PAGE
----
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[1] www.tourin-house.ie

[2] https://www.buildingsofireland.ie/buildings-search/building/22902916/tourin-castle-tourin-demesne-co-waterford

[3] http://landedestates.nuigalway.ie/LandedEstates/jsp/estate-show.jsp?id=2841

[4] Burke, John. A Genealogical and Heraldic Dictionary of the Landed Gentry of Great Britain and Ireland. 

[5] http://lordbelmontinnorthernireland.blogspot.com/search/label/County%20Waterford%20Landowners

[6] https://www.nottingham.ac.uk/manuscriptsandspecialcollections/learning/biographies/sirrichardmusgrave,1stbaronet(c1755-1818).aspx

[7] Mark Bence-Jones. A Guide to Irish Country Houses (originally published as Burke’s Guide to Country Houses volume 1 Ireland by Burke’s Peerage Ltd. 1978); Revised edition 1988 Constable and Company Ltd, London.

and architectural definitions

[8] https://theirishaesthete.com/2016/06/18/to-new/

The Irish Aesthete’s “to new” title makes sense when we see his previous entry, “From Old,” which discusses the tower: https://theirishaesthete.com/2016/06/15/tourin/

Salterbridge House and Garden, Cappoquin, County Waterford

Contact: Philip & Susan Wingfield
Tel: 058-54952, 086-8223005
www.salterbridgehouseandgarden.com
Closed until further notice due to Covid 19. [Listed open dates in 2020: Apr 17-30, May 1-31, June 1, Aug 15-28, 9am-1pm but it is NOT open]
Fee: house/garden €10, house or garden only €5, child/student half price, OAP free

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This morning (Saturday 4th May 2019) we headed out to Salterbridge. We took an extremely scenic wrong turn, going up hairpin bends on a road, around county roads and back down via further hairpin bends!   I never knew that Waterford is so beautiful! I joked with Stephen that everyone who lives in Waterford has to swear to keep it a secret how beautiful it is! Everyone I mention it to here says it’s the hidden county! Thank goodness for gps. We found Salterbridge with the gps, and turned into a long driveway.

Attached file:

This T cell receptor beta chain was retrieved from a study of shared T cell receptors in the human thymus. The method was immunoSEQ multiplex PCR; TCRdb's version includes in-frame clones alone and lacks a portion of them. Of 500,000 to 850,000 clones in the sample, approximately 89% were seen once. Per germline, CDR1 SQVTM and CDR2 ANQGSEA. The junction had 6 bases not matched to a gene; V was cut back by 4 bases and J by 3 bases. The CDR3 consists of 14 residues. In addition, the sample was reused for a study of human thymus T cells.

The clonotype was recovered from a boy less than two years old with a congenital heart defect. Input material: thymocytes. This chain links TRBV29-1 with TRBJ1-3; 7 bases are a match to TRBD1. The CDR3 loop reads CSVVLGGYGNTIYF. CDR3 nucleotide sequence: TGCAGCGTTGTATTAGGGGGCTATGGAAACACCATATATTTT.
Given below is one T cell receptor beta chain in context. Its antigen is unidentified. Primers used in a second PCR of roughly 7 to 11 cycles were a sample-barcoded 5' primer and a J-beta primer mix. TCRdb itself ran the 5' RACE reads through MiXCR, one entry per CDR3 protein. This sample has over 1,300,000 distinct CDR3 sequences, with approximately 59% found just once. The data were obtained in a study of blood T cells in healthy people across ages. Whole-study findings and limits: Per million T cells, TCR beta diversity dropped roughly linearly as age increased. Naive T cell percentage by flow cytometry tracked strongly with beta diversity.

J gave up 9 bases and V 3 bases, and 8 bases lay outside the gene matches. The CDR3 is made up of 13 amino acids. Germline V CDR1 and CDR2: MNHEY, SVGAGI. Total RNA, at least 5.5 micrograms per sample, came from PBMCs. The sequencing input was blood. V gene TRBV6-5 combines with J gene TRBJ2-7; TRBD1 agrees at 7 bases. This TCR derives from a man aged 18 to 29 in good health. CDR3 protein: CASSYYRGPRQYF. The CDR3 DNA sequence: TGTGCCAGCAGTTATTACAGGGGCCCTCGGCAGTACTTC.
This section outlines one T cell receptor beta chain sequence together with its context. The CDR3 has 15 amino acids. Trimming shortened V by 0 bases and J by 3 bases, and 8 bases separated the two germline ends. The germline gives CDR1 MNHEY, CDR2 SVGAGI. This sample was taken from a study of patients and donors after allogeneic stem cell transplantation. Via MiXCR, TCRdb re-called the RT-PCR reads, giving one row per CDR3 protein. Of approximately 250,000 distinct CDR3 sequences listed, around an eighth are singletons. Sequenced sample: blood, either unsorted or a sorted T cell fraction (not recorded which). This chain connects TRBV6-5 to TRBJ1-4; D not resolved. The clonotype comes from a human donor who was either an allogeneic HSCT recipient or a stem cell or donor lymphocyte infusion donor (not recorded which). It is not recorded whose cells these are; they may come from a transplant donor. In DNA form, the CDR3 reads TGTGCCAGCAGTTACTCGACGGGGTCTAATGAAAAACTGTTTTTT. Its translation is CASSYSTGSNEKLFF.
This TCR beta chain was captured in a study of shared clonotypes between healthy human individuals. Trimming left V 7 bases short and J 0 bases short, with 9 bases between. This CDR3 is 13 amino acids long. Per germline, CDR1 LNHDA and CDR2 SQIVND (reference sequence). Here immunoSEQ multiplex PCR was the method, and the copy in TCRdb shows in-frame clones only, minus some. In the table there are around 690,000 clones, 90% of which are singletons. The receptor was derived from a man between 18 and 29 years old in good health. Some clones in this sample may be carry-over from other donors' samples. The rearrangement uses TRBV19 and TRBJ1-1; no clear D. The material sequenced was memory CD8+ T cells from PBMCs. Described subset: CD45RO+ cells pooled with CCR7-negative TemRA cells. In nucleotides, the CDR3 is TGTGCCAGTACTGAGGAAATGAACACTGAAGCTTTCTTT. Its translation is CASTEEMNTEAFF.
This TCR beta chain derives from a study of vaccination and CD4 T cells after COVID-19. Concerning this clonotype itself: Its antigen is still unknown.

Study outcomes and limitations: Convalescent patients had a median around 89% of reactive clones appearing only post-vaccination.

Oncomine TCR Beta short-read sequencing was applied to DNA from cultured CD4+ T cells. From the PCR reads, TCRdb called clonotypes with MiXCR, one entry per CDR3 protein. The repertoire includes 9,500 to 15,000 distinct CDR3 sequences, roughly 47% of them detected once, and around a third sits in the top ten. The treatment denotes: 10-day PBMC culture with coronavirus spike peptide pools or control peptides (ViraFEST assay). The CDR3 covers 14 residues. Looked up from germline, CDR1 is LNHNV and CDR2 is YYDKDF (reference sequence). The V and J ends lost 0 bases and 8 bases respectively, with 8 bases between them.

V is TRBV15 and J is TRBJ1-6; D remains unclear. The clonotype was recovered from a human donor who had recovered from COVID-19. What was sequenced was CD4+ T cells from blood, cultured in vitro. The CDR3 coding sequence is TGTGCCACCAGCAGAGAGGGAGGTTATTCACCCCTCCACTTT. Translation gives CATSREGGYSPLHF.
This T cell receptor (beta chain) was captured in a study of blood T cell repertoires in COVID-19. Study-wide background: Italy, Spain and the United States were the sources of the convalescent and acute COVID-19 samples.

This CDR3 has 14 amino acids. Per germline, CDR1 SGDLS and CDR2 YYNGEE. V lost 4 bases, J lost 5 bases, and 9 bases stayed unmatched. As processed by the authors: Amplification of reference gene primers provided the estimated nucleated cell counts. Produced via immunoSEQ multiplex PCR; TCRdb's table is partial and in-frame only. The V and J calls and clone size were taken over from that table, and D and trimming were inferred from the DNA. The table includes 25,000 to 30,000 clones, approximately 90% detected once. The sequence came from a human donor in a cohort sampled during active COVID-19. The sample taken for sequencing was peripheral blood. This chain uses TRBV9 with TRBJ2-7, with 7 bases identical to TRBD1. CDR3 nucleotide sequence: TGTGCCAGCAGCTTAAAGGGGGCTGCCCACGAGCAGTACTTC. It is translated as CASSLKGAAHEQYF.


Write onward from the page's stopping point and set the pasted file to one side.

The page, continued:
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I had emailed in advance and they knew we were coming. We were greeted by Susie and her son Edward. Susie gave us a quick run down as to why there are many estate houses in the area: it’s because of the Blackwater River. It runs in from the sea and Cappoquin is strategically situated. Salterbridge and Tourin, nearby, were owned by a pair of brothers, the Musgraves. The original house on this site was built in about 1750 by Richard Musgrave on land which had been acquired from the Lismore Castle Estate, from the Earls of Cork. [1] Richard was the elder son of Richard Musgrave of Wortley, Yorkshire, who settled in Ireland, whose younger son was Christopher, who settled at Tourin. We visited Tourin later that afternoon.

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front, with three bay projecting centre, and one of the two wings. The projecting centre has a glazed porch, a parapet, and plain pilasters between the bays which rise the height of the two storeys.  The wings are one bay, and have a one-storey three sided bow.

Mark Bence Jones describes Salterbridge in A Guide to Irish Country Houses as a two storey house of 1849, built onto the front of an earlier house. [2] It is not known how much of the original house has been retained. Richard Musgrave died in 1785 (an information leaflet which Susie’s husband Philip gave us, tells us that Richard Musgrave’s memorial, by William Paty of Bristol, can be seen in Lismore Cathedral). Musgrave’s daughter Janet, who had married Anthony Chearnley (1716-1755 [3]) of Affane (County Waterford), inherited the property. The house, which in the nineteenth century was at the centre of an estate of over 18,000 acres, passed in turn to their son Richard Chearnley, and it remained in the  ownership of the Chearnley family until 1947, when it was bought by Susie’s husband’s family, the Wingfields of Suffolk.

The 1849 front was built for Richard Chearnley, but the builder or architect is not known. The house is in the “Regency Picturesque” style. Bence-Jones writes that the house extends around three sides of a courtyard, enclosed on the fourth side by a screen wall with an arch. I wouldn’t have been able to tell that the house forms a u-shape, it’s not obvious from the ground. We went around the side after our house tour, to see the courtyard and arch. The arch shows the date of 1849, seen when looked at from inside the courtyard.

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inside the courtyard

The 1849 front consists of a three bay centre, with a parapet (a low protective wall along the edge of a roof, bridge, or balcony) and tall grey limestone pilasters between the bays (a pilaster is a flat rectangular pier or column projecting slightly from the wall – the Irish Aesthete describes these ones as Tuscan) [4][5]. There are three cut limestone steps up to the projecting front door porch, which is single bay, single storey with a flat roof. The house has two storey one bay wings with eaved roofs and single storey three sided bows, as Bence-Jones describes, and Wyatt windows were installed. A Wyatt window, according to Bence-Jones, a rectangular triple window, named after the English architect, James Wyatt (1747-1813).  The porch is glazed and in the Classical style. The wings have pilasters at their front end similar to the four limestone pilasters of the centre block and the bow parapets match parapet of the central porch and block.